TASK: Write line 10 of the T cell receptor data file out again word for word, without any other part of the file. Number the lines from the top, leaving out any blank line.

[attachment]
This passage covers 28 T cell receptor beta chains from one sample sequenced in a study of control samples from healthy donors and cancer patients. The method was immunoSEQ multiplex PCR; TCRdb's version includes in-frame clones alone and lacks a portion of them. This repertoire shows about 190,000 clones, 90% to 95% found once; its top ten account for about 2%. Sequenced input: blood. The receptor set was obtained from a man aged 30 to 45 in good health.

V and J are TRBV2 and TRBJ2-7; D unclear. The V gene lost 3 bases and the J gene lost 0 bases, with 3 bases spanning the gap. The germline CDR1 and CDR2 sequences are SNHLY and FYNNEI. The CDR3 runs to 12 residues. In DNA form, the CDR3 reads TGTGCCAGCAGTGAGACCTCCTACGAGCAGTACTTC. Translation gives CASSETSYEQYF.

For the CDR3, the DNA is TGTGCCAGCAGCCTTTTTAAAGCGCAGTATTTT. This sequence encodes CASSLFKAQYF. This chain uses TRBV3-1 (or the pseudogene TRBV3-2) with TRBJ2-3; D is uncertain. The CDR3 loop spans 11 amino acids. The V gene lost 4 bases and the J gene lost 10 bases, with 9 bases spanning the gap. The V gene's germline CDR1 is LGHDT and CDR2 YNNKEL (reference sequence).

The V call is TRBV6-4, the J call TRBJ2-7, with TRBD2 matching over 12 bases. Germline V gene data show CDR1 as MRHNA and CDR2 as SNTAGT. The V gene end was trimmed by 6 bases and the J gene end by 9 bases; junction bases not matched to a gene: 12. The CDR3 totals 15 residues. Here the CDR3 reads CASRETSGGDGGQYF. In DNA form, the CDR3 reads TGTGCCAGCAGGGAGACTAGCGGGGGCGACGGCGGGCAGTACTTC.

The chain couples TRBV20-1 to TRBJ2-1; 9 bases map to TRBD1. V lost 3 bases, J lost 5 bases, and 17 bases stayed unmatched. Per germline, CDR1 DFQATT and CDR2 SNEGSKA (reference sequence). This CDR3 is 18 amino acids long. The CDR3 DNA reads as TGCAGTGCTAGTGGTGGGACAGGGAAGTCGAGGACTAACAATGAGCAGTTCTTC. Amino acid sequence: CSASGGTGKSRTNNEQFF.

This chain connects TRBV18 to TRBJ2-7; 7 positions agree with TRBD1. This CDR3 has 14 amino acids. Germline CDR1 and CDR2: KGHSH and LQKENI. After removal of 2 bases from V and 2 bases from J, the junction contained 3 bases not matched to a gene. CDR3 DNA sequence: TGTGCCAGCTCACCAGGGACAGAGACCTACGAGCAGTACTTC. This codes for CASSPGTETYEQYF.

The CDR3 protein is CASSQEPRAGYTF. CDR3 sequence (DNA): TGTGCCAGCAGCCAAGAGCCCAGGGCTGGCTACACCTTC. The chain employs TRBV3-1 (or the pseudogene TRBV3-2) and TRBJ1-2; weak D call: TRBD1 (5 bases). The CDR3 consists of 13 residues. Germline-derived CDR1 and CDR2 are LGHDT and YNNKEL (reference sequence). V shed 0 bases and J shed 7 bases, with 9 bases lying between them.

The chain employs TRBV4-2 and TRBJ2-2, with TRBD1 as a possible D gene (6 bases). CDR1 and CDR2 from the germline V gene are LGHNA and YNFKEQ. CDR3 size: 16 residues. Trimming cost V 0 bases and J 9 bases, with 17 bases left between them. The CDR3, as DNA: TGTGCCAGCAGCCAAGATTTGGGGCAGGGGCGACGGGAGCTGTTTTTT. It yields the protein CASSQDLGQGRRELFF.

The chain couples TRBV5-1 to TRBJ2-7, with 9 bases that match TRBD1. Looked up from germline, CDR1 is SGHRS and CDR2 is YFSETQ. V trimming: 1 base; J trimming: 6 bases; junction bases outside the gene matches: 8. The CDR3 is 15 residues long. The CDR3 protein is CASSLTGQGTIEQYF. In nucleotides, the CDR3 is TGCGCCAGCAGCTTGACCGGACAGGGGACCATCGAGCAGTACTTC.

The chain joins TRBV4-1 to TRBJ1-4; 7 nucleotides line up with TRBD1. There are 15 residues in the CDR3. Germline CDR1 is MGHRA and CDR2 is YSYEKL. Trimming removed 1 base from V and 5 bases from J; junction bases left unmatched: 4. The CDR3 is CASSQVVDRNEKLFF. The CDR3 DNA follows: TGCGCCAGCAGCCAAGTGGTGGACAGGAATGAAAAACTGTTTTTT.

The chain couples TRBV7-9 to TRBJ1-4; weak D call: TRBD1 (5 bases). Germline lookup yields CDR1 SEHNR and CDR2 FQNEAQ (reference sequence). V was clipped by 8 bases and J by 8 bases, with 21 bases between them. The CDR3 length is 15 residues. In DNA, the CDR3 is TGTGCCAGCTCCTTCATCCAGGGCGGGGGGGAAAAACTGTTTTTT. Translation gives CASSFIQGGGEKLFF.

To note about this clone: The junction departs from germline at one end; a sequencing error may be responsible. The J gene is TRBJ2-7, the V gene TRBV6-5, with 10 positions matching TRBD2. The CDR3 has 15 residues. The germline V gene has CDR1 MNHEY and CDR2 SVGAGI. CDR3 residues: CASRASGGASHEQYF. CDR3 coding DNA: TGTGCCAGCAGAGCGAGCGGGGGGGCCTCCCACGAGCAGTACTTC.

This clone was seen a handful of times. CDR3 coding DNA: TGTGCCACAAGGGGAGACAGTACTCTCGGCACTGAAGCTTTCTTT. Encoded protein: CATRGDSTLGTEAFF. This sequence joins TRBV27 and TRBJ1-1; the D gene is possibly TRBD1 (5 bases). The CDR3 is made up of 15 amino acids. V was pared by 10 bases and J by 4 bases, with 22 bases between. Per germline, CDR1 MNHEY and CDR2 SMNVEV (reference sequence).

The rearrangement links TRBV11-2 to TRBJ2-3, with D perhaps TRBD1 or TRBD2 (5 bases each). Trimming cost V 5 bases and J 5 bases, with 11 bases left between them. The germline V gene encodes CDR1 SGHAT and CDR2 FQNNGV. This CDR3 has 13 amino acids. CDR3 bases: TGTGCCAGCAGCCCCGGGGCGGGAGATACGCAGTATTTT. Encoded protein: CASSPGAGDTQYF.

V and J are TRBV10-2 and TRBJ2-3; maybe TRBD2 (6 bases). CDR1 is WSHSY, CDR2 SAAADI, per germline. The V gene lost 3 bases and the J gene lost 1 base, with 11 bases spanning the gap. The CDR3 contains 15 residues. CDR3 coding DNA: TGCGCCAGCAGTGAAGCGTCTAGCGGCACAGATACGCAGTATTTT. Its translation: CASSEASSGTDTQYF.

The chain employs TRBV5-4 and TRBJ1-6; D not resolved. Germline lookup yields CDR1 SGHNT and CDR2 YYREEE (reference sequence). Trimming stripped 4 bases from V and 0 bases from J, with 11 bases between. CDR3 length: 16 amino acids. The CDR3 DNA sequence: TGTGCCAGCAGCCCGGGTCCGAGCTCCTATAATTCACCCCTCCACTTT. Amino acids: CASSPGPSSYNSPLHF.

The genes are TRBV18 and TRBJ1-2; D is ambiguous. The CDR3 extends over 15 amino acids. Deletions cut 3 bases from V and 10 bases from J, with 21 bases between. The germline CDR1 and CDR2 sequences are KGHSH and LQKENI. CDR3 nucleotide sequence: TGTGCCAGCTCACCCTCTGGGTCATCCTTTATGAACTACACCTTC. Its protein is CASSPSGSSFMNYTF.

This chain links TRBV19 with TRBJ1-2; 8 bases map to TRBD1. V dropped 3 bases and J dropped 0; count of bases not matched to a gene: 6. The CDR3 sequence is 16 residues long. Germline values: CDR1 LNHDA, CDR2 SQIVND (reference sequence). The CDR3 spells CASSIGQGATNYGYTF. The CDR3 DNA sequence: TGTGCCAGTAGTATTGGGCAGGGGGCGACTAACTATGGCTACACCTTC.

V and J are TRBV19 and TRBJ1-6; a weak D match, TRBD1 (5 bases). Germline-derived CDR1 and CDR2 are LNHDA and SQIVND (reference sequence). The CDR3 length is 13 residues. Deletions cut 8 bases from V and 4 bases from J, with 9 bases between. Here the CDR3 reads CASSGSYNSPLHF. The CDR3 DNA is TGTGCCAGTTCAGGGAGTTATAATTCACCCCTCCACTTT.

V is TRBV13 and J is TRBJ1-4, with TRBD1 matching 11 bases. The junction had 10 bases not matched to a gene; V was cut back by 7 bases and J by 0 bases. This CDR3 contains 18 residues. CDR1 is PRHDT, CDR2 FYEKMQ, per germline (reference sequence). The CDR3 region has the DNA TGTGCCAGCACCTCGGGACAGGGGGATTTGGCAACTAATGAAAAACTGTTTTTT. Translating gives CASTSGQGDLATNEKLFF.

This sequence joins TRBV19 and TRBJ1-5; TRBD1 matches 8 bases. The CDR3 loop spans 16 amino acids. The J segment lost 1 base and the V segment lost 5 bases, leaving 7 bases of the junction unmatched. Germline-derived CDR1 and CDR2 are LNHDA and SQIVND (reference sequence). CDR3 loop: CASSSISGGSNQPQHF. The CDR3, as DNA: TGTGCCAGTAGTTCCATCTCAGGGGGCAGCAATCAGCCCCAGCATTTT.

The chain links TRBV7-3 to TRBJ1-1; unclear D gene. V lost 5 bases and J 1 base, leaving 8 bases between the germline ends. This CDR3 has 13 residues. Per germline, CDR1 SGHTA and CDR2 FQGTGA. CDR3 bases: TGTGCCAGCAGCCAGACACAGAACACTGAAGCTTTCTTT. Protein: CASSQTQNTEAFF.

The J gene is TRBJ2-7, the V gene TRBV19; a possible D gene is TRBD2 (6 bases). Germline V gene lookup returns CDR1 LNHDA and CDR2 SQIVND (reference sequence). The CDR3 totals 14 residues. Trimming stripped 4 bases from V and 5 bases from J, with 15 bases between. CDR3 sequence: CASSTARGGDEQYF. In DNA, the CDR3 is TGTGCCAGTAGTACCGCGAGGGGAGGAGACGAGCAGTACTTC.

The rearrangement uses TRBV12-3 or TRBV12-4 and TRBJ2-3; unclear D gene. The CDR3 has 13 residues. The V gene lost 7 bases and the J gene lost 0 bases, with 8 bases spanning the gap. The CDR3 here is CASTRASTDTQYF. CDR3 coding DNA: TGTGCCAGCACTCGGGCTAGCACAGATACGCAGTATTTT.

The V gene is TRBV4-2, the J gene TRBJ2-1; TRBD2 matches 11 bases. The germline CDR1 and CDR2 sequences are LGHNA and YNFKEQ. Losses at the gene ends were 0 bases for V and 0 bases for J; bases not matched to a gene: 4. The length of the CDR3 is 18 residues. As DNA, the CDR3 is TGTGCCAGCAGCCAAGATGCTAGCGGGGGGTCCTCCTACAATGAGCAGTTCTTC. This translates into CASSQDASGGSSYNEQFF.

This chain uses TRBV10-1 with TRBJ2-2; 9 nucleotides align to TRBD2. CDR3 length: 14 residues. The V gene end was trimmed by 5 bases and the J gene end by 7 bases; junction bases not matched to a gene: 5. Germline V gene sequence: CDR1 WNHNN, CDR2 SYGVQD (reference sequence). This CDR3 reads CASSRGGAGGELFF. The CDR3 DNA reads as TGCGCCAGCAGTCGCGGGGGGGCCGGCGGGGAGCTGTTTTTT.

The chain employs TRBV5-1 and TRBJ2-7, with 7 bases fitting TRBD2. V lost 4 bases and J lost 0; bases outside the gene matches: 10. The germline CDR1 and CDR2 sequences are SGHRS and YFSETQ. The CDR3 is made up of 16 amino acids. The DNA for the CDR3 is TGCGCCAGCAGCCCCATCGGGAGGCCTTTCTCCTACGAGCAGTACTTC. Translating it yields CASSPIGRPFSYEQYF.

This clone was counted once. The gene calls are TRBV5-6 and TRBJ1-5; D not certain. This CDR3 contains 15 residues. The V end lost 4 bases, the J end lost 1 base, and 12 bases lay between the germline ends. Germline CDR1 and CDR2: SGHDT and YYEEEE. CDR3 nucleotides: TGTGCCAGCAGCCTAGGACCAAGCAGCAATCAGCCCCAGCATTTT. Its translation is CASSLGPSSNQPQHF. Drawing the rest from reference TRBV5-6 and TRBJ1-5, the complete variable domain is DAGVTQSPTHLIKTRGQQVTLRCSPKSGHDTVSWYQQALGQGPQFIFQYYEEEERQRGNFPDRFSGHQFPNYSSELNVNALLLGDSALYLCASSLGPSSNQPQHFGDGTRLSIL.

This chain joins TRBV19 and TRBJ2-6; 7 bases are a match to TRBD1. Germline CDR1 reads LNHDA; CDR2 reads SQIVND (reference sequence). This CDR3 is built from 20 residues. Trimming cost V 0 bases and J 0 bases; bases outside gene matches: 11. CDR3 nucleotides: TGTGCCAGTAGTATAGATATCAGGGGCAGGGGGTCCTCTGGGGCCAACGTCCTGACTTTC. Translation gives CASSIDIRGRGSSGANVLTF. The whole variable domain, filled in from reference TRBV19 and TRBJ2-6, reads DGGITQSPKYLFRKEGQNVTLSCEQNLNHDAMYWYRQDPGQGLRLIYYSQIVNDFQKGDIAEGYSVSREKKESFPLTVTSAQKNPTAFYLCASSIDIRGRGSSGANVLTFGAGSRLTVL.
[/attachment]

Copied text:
The chain joins TRBV4-1 to TRBJ1-4; 7 nucleotides line up with TRBD1. There are 15 residues in the CDR3. Germline CDR1 is MGHRA and CDR2 is YSYEKL. Trimming removed 1 base from V and 5 bases from J; junction bases left unmatched: 4. The CDR3 is CASSQVVDRNEKLFF. The CDR3 DNA follows: TGCGCCAGCAGCCAAGTGGTGGACAGGAATGAAAAACTGTTTTTT.